Pivotal book by Austrian economist Friedrich von Hakek. It was first published by the University of Chicago in 1944, and launched the classical liberal movement and 'Chicago School' economics. Margaret Thatcher would call the book the manifesto for the Conservative Party.

The book describes how seemingly benevolent intervention by the government to protect its citizens against market forces could lead to totalitarianism, either of the extreme left or right variety. Hayek witnessed how fascism emerged in pre-war Europe through the ballot as a result of its citizens expecting the government to get themselves out of the Great Depression. In short, Hakek states that economic statism and liberalism are incompatible; statism needs government planning, which invariably would interfere with how people make their own minds up how to spend their lives and money. Hayek would suggest totalitarianism could emerge under highly subtle guises so that people would adapt themselves to whatever planning the government has in place.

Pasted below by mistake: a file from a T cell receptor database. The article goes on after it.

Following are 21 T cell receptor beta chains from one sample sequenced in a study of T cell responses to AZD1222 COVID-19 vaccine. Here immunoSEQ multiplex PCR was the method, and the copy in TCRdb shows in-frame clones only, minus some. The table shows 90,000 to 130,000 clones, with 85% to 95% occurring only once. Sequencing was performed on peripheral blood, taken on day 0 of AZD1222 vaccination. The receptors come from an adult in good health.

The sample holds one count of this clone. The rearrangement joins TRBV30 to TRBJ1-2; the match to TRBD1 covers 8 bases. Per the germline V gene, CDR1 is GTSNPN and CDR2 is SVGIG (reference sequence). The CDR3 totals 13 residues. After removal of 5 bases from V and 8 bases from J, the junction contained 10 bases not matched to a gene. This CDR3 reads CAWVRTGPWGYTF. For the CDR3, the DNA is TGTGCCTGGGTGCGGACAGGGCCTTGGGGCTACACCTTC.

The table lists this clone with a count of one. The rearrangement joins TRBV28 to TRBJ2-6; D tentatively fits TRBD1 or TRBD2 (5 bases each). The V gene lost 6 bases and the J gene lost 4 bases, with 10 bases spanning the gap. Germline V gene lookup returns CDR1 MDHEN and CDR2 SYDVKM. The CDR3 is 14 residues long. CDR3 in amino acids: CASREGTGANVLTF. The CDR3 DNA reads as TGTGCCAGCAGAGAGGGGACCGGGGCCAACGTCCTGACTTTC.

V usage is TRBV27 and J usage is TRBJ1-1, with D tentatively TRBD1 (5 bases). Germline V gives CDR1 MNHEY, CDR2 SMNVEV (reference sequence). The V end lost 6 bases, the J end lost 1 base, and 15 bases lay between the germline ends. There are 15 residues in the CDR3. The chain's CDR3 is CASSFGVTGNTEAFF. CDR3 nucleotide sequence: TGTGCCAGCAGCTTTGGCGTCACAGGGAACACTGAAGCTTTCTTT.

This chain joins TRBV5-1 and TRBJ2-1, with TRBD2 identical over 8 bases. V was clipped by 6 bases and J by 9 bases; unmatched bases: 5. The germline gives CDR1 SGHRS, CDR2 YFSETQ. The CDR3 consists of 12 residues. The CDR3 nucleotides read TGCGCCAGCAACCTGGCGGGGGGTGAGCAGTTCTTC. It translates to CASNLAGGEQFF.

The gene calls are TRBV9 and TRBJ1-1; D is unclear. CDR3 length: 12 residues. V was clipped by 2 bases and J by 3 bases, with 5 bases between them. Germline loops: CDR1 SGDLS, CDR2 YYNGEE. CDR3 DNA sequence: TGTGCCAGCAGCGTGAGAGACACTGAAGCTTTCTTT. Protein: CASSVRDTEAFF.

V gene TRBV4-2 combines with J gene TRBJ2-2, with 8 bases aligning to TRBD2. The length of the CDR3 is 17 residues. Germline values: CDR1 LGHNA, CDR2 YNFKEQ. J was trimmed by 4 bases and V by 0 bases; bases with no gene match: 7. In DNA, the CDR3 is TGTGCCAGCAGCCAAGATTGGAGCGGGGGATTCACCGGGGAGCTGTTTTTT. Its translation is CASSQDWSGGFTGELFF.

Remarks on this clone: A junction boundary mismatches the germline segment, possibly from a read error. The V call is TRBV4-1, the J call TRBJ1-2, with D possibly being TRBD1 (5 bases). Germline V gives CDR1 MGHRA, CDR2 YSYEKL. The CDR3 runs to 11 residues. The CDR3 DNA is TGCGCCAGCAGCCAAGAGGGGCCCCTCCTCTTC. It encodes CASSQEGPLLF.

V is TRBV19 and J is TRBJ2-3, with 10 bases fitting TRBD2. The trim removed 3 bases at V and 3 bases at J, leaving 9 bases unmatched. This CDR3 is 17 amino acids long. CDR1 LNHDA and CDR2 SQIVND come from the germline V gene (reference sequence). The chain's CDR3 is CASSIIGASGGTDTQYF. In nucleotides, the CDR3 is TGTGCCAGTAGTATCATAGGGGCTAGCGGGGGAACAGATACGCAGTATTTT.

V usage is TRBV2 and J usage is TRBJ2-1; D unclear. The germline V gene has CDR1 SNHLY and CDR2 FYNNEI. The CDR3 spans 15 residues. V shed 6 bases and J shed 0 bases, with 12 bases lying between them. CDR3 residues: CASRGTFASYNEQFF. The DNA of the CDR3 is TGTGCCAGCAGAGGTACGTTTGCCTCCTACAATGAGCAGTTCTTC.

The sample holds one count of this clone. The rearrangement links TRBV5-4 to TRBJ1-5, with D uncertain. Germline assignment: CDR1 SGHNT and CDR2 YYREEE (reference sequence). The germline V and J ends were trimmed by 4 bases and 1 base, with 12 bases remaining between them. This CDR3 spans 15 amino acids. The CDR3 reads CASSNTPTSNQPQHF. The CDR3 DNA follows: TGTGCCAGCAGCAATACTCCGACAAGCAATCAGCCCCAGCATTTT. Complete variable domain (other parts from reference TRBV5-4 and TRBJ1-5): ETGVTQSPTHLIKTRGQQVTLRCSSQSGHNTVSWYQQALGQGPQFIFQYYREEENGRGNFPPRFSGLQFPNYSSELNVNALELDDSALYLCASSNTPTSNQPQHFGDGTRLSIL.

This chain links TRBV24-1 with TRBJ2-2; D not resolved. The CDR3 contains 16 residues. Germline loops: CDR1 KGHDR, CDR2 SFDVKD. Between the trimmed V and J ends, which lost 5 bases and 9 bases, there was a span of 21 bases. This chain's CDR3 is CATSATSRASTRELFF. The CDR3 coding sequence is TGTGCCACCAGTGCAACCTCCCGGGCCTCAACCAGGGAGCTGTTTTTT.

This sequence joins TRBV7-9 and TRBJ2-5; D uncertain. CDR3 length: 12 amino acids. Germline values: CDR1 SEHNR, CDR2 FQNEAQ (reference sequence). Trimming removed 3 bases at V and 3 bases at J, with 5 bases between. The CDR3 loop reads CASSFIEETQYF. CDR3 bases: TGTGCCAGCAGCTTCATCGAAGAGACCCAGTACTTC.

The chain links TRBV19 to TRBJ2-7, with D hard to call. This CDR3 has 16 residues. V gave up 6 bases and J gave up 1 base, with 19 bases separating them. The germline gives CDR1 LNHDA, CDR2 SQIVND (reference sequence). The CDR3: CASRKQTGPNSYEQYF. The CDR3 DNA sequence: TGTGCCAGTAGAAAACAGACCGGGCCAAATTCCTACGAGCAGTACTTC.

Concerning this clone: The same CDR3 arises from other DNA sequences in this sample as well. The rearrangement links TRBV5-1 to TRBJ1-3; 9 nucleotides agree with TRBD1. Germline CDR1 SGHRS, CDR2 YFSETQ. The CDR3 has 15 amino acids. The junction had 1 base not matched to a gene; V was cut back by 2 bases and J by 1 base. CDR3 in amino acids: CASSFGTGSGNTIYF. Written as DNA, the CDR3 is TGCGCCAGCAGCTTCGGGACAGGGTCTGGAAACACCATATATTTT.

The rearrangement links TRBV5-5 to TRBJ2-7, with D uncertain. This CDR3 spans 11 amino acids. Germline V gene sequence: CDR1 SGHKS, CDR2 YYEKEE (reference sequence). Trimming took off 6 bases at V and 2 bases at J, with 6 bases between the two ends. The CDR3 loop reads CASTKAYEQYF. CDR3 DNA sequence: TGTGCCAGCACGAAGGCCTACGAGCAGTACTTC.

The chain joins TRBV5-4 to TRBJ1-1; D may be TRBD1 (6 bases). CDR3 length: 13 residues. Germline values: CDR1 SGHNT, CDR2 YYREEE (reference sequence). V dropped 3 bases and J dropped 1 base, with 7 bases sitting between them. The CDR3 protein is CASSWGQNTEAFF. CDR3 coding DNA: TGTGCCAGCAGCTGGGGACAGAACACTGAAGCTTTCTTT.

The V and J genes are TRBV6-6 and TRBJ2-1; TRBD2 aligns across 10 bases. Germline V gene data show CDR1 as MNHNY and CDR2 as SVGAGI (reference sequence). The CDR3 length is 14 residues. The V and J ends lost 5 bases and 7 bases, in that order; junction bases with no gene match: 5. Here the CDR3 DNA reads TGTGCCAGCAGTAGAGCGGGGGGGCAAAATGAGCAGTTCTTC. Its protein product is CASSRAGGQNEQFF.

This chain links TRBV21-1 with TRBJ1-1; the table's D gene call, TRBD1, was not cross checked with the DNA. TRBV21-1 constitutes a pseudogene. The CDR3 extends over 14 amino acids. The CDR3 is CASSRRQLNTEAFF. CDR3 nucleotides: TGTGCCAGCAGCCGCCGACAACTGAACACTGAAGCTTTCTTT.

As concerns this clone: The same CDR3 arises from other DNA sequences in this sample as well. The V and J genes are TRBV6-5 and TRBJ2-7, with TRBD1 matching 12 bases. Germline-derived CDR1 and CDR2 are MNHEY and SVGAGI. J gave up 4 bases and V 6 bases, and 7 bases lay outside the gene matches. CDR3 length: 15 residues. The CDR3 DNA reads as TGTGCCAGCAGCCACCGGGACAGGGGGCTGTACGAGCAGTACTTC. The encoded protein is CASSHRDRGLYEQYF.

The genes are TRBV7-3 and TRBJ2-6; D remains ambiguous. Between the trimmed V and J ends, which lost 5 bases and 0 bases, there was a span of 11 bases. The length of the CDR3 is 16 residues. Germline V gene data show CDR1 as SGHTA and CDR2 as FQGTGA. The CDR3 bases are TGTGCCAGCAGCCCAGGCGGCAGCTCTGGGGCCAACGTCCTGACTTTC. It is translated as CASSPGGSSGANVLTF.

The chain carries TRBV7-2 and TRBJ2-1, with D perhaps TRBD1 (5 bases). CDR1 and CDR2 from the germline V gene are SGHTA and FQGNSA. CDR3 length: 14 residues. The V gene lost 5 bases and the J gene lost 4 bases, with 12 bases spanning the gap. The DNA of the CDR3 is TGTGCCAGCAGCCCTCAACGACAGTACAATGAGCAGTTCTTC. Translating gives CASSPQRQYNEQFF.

It is perhaps a bit rich to suggest that, say, regulating the advertising of tobacco is one step away from the Gulag. In the book Hayek acknowledges Adam Smith in saying some government intervention may be required to provide public goods. It should be remembered that the book was written in an austere wartime era with rationing, price controls and import restrictions, mechanisms that would be intolerable today to even the most ardent Marxist.

General Motors summarised The Road to Serfdom into a picture book for the benefit of their workers, see: http://www.asylumnation.com/asylum/_r/showthread/threadid_37698/index.html

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